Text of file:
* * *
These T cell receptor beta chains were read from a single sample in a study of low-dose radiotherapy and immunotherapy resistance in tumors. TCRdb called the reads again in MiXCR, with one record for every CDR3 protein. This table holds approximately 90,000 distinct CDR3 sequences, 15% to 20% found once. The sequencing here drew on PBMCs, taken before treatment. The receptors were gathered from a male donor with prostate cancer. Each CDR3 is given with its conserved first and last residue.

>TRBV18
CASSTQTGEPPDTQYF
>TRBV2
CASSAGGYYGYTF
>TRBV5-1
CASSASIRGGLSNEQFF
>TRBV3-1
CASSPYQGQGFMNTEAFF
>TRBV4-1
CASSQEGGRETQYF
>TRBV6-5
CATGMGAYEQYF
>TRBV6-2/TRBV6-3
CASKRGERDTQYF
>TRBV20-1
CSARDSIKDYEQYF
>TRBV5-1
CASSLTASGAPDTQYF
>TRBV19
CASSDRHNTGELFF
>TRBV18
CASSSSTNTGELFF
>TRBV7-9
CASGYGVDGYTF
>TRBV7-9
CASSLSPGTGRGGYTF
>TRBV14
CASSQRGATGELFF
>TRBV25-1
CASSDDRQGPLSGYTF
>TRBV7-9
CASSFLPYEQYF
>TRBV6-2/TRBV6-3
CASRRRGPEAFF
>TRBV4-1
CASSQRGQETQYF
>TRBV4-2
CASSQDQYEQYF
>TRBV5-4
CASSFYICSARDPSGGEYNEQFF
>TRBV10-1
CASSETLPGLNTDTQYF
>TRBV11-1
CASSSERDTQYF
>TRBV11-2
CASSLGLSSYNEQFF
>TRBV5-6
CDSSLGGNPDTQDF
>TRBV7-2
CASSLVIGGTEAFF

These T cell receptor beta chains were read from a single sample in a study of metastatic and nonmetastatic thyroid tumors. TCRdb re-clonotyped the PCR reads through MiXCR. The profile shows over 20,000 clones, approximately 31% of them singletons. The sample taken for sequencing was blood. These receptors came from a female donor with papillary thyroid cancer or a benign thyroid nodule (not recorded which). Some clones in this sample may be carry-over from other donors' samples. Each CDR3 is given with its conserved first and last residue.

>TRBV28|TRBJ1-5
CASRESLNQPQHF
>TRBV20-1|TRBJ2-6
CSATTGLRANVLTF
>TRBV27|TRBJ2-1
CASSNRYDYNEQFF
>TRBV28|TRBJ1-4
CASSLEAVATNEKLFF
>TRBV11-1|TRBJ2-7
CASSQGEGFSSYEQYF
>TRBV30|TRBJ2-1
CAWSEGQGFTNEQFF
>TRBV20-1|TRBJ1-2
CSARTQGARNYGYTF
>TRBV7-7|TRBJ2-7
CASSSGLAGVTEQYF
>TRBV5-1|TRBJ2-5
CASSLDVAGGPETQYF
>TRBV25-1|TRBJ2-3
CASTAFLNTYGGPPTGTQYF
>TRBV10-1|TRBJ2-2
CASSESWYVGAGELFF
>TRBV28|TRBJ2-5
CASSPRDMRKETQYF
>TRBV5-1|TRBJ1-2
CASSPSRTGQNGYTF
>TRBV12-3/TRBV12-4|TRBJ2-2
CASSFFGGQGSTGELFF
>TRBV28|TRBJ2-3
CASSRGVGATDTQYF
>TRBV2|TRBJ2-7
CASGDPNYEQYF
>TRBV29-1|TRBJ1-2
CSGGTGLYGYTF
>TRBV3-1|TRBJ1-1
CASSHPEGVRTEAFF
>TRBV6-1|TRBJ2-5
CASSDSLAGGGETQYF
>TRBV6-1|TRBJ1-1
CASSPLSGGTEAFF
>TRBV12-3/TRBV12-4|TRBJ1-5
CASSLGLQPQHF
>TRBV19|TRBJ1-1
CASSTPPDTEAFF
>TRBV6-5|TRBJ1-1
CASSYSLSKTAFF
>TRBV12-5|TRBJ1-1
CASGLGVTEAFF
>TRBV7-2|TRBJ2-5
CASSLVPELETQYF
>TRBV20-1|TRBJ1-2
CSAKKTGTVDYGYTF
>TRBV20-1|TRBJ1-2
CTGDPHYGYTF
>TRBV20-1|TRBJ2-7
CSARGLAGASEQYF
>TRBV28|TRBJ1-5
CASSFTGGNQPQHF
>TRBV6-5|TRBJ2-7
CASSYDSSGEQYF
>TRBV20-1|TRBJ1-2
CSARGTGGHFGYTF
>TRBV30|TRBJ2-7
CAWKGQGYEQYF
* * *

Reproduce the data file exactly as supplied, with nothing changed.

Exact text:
These T cell receptor beta chains were read from a single sample in a study of low-dose radiotherapy and immunotherapy resistance in tumors. TCRdb called the reads again in MiXCR, with one record for every CDR3 protein. This table holds approximately 90,000 distinct CDR3 sequences, 15% to 20% found once. The sequencing here drew on PBMCs, taken before treatment. The receptors were gathered from a male donor with prostate cancer. Each CDR3 is given with its conserved first and last residue.

>TRBV18
CASSTQTGEPPDTQYF
>TRBV2
CASSAGGYYGYTF
>TRBV5-1
CASSASIRGGLSNEQFF
>TRBV3-1
CASSPYQGQGFMNTEAFF
>TRBV4-1
CASSQEGGRETQYF
>TRBV6-5
CATGMGAYEQYF
>TRBV6-2/TRBV6-3
CASKRGERDTQYF
>TRBV20-1
CSARDSIKDYEQYF
>TRBV5-1
CASSLTASGAPDTQYF
>TRBV19
CASSDRHNTGELFF
>TRBV18
CASSSSTNTGELFF
>TRBV7-9
CASGYGVDGYTF
>TRBV7-9
CASSLSPGTGRGGYTF
>TRBV14
CASSQRGATGELFF
>TRBV25-1
CASSDDRQGPLSGYTF
>TRBV7-9
CASSFLPYEQYF
>TRBV6-2/TRBV6-3
CASRRRGPEAFF
>TRBV4-1
CASSQRGQETQYF
>TRBV4-2
CASSQDQYEQYF
>TRBV5-4
CASSFYICSARDPSGGEYNEQFF
>TRBV10-1
CASSETLPGLNTDTQYF
>TRBV11-1
CASSSERDTQYF
>TRBV11-2
CASSLGLSSYNEQFF
>TRBV5-6
CDSSLGGNPDTQDF
>TRBV7-2
CASSLVIGGTEAFF

These T cell receptor beta chains were read from a single sample in a study of metastatic and nonmetastatic thyroid tumors. TCRdb re-clonotyped the PCR reads through MiXCR. The profile shows over 20,000 clones, approximately 31% of them singletons. The sample taken for sequencing was blood. These receptors came from a female donor with papillary thyroid cancer or a benign thyroid nodule (not recorded which). Some clones in this sample may be carry-over from other donors' samples. Each CDR3 is given with its conserved first and last residue.

>TRBV28|TRBJ1-5
CASRESLNQPQHF
>TRBV20-1|TRBJ2-6
CSATTGLRANVLTF
>TRBV27|TRBJ2-1
CASSNRYDYNEQFF
>TRBV28|TRBJ1-4
CASSLEAVATNEKLFF
>TRBV11-1|TRBJ2-7
CASSQGEGFSSYEQYF
>TRBV30|TRBJ2-1
CAWSEGQGFTNEQFF
>TRBV20-1|TRBJ1-2
CSARTQGARNYGYTF
>TRBV7-7|TRBJ2-7
CASSSGLAGVTEQYF
>TRBV5-1|TRBJ2-5
CASSLDVAGGPETQYF
>TRBV25-1|TRBJ2-3
CASTAFLNTYGGPPTGTQYF
>TRBV10-1|TRBJ2-2
CASSESWYVGAGELFF
>TRBV28|TRBJ2-5
CASSPRDMRKETQYF
>TRBV5-1|TRBJ1-2
CASSPSRTGQNGYTF
>TRBV12-3/TRBV12-4|TRBJ2-2
CASSFFGGQGSTGELFF
>TRBV28|TRBJ2-3
CASSRGVGATDTQYF
>TRBV2|TRBJ2-7
CASGDPNYEQYF
>TRBV29-1|TRBJ1-2
CSGGTGLYGYTF
>TRBV3-1|TRBJ1-1
CASSHPEGVRTEAFF
>TRBV6-1|TRBJ2-5
CASSDSLAGGGETQYF
>TRBV6-1|TRBJ1-1
CASSPLSGGTEAFF
>TRBV12-3/TRBV12-4|TRBJ1-5
CASSLGLQPQHF
>TRBV19|TRBJ1-1
CASSTPPDTEAFF
>TRBV6-5|TRBJ1-1
CASSYSLSKTAFF
>TRBV12-5|TRBJ1-1
CASGLGVTEAFF
>TRBV7-2|TRBJ2-5
CASSLVPELETQYF
>TRBV20-1|TRBJ1-2
CSAKKTGTVDYGYTF
>TRBV20-1|TRBJ1-2
CTGDPHYGYTF
>TRBV20-1|TRBJ2-7
CSARGLAGASEQYF
>TRBV28|TRBJ1-5
CASSFTGGNQPQHF
>TRBV6-5|TRBJ2-7
CASSYDSSGEQYF
>TRBV20-1|TRBJ1-2
CSARGTGGHFGYTF
>TRBV30|TRBJ2-7
CAWKGQGYEQYF